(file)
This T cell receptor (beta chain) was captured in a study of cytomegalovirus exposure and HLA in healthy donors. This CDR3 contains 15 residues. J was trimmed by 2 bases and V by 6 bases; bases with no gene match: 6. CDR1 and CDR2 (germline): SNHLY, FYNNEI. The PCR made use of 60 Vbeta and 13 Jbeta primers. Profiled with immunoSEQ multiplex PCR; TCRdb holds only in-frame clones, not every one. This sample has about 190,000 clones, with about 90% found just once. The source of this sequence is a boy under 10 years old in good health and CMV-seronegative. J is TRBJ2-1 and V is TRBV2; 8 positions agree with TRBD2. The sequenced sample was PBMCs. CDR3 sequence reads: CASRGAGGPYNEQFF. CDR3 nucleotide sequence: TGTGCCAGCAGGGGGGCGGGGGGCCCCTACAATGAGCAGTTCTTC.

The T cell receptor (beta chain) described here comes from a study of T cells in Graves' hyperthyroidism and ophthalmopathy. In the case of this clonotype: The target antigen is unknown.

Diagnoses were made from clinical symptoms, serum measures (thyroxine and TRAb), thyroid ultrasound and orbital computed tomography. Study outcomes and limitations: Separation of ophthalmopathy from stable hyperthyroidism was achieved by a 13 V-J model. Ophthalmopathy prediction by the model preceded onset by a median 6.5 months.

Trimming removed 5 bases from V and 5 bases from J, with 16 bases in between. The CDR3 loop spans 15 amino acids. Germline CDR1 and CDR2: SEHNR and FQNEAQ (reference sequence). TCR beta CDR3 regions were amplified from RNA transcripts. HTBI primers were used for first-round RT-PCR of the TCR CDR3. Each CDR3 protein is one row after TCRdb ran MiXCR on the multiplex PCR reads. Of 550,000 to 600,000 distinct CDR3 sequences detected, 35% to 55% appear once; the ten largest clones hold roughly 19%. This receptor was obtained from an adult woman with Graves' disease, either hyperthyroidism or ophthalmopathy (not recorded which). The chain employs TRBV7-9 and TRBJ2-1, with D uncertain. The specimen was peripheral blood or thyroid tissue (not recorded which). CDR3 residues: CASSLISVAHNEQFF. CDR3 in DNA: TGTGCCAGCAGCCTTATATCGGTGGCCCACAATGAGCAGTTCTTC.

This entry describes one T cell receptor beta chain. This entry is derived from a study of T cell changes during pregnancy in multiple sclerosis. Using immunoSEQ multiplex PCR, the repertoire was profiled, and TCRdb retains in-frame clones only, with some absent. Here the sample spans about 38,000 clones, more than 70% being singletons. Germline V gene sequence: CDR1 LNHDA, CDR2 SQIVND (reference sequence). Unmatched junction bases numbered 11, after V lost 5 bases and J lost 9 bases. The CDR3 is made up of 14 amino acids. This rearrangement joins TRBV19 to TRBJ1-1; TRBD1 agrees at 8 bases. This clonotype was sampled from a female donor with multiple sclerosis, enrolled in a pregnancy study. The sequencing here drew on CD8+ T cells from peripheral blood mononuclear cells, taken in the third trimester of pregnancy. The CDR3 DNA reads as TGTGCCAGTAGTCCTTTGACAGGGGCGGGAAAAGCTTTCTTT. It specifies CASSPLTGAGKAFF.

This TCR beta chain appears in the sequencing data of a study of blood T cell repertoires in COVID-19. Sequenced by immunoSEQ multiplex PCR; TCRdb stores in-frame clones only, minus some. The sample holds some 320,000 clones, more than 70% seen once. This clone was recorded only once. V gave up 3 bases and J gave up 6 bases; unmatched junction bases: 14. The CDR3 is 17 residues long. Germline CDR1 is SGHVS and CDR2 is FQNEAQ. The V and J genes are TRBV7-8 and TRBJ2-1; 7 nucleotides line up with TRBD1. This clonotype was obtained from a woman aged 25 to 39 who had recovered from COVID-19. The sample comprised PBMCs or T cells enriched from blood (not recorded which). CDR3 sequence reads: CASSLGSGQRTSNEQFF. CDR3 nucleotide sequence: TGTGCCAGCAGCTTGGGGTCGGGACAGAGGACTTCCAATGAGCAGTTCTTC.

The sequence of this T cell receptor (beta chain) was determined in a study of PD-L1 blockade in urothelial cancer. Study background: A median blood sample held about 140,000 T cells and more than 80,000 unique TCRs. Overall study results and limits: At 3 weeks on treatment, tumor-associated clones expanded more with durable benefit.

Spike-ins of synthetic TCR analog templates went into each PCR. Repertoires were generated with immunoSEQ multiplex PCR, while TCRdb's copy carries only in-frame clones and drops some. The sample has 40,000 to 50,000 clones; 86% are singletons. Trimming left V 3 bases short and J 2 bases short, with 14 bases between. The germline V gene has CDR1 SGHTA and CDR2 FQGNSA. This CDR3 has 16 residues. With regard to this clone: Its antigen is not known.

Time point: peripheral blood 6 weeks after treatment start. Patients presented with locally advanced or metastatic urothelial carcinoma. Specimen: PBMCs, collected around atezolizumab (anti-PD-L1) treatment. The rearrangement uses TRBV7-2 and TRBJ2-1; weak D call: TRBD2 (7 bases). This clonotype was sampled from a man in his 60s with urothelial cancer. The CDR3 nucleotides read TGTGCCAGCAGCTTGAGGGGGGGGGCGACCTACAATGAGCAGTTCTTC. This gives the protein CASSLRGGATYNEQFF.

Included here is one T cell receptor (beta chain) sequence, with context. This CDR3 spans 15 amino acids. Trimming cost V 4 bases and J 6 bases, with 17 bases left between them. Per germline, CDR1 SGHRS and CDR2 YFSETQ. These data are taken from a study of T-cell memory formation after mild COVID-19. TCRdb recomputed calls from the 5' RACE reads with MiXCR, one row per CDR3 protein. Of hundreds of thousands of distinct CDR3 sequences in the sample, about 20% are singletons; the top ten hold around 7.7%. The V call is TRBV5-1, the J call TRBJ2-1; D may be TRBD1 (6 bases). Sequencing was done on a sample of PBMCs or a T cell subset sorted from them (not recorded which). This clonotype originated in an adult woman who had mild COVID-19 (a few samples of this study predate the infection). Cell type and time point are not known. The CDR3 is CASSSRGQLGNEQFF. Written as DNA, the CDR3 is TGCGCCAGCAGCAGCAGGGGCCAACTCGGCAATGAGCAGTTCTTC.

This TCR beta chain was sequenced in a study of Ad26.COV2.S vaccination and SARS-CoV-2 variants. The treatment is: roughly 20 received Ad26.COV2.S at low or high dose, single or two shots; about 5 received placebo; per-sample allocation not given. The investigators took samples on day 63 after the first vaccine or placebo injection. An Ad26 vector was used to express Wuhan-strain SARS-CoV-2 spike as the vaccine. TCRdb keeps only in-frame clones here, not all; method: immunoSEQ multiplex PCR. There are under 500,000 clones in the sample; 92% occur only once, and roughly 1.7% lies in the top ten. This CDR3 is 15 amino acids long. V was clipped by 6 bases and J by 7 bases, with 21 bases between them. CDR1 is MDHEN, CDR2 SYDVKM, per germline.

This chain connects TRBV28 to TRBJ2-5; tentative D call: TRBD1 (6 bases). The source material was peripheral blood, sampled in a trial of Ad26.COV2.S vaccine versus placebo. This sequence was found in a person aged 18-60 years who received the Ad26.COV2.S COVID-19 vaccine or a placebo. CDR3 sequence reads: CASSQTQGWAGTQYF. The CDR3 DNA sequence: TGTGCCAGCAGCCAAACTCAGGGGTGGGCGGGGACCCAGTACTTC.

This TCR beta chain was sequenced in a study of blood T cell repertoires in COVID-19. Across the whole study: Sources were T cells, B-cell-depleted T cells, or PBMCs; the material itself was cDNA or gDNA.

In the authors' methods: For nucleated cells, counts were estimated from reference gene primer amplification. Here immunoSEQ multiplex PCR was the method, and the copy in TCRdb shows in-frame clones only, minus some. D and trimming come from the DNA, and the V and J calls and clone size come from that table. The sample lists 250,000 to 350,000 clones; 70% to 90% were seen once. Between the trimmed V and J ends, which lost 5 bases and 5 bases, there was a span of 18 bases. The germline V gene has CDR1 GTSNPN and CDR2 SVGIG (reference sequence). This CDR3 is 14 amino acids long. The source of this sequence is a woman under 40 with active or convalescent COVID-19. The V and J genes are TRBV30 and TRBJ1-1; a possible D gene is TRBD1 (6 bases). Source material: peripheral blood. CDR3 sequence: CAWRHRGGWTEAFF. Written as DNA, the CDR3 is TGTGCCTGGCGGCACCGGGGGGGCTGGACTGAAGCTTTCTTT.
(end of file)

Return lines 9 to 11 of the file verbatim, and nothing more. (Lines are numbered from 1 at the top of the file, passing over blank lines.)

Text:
Time point: peripheral blood 6 weeks after treatment start. Patients presented with locally advanced or metastatic urothelial carcinoma. Specimen: PBMCs, collected around atezolizumab (anti-PD-L1) treatment. The rearrangement uses TRBV7-2 and TRBJ2-1; weak D call: TRBD2 (7 bases). This clonotype was sampled from a man in his 60s with urothelial cancer. The CDR3 nucleotides read TGTGCCAGCAGCTTGAGGGGGGGGGCGACCTACAATGAGCAGTTCTTC. This gives the protein CASSLRGGATYNEQFF.

Included here is one T cell receptor (beta chain) sequence, with context. This CDR3 spans 15 amino acids. Trimming cost V 4 bases and J 6 bases, with 17 bases left between them. Per germline, CDR1 SGHRS and CDR2 YFSETQ. These data are taken from a study of T-cell memory formation after mild COVID-19. TCRdb recomputed calls from the 5' RACE reads with MiXCR, one row per CDR3 protein. Of hundreds of thousands of distinct CDR3 sequences in the sample, about 20% are singletons; the top ten hold around 7.7%. The V call is TRBV5-1, the J call TRBJ2-1; D may be TRBD1 (6 bases). Sequencing was done on a sample of PBMCs or a T cell subset sorted from them (not recorded which). This clonotype originated in an adult woman who had mild COVID-19 (a few samples of this study predate the infection). Cell type and time point are not known. The CDR3 is CASSSRGQLGNEQFF. Written as DNA, the CDR3 is TGCGCCAGCAGCAGCAGGGGCCAACTCGGCAATGAGCAGTTCTTC.

This TCR beta chain was sequenced in a study of Ad26.COV2.S vaccination and SARS-CoV-2 variants. The treatment is: roughly 20 received Ad26.COV2.S at low or high dose, single or two shots; about 5 received placebo; per-sample allocation not given. The investigators took samples on day 63 after the first vaccine or placebo injection. An Ad26 vector was used to express Wuhan-strain SARS-CoV-2 spike as the vaccine. TCRdb keeps only in-frame clones here, not all; method: immunoSEQ multiplex PCR. There are under 500,000 clones in the sample; 92% occur only once, and roughly 1.7% lies in the top ten. This CDR3 is 15 amino acids long. V was clipped by 6 bases and J by 7 bases, with 21 bases between them. CDR1 is MDHEN, CDR2 SYDVKM, per germline.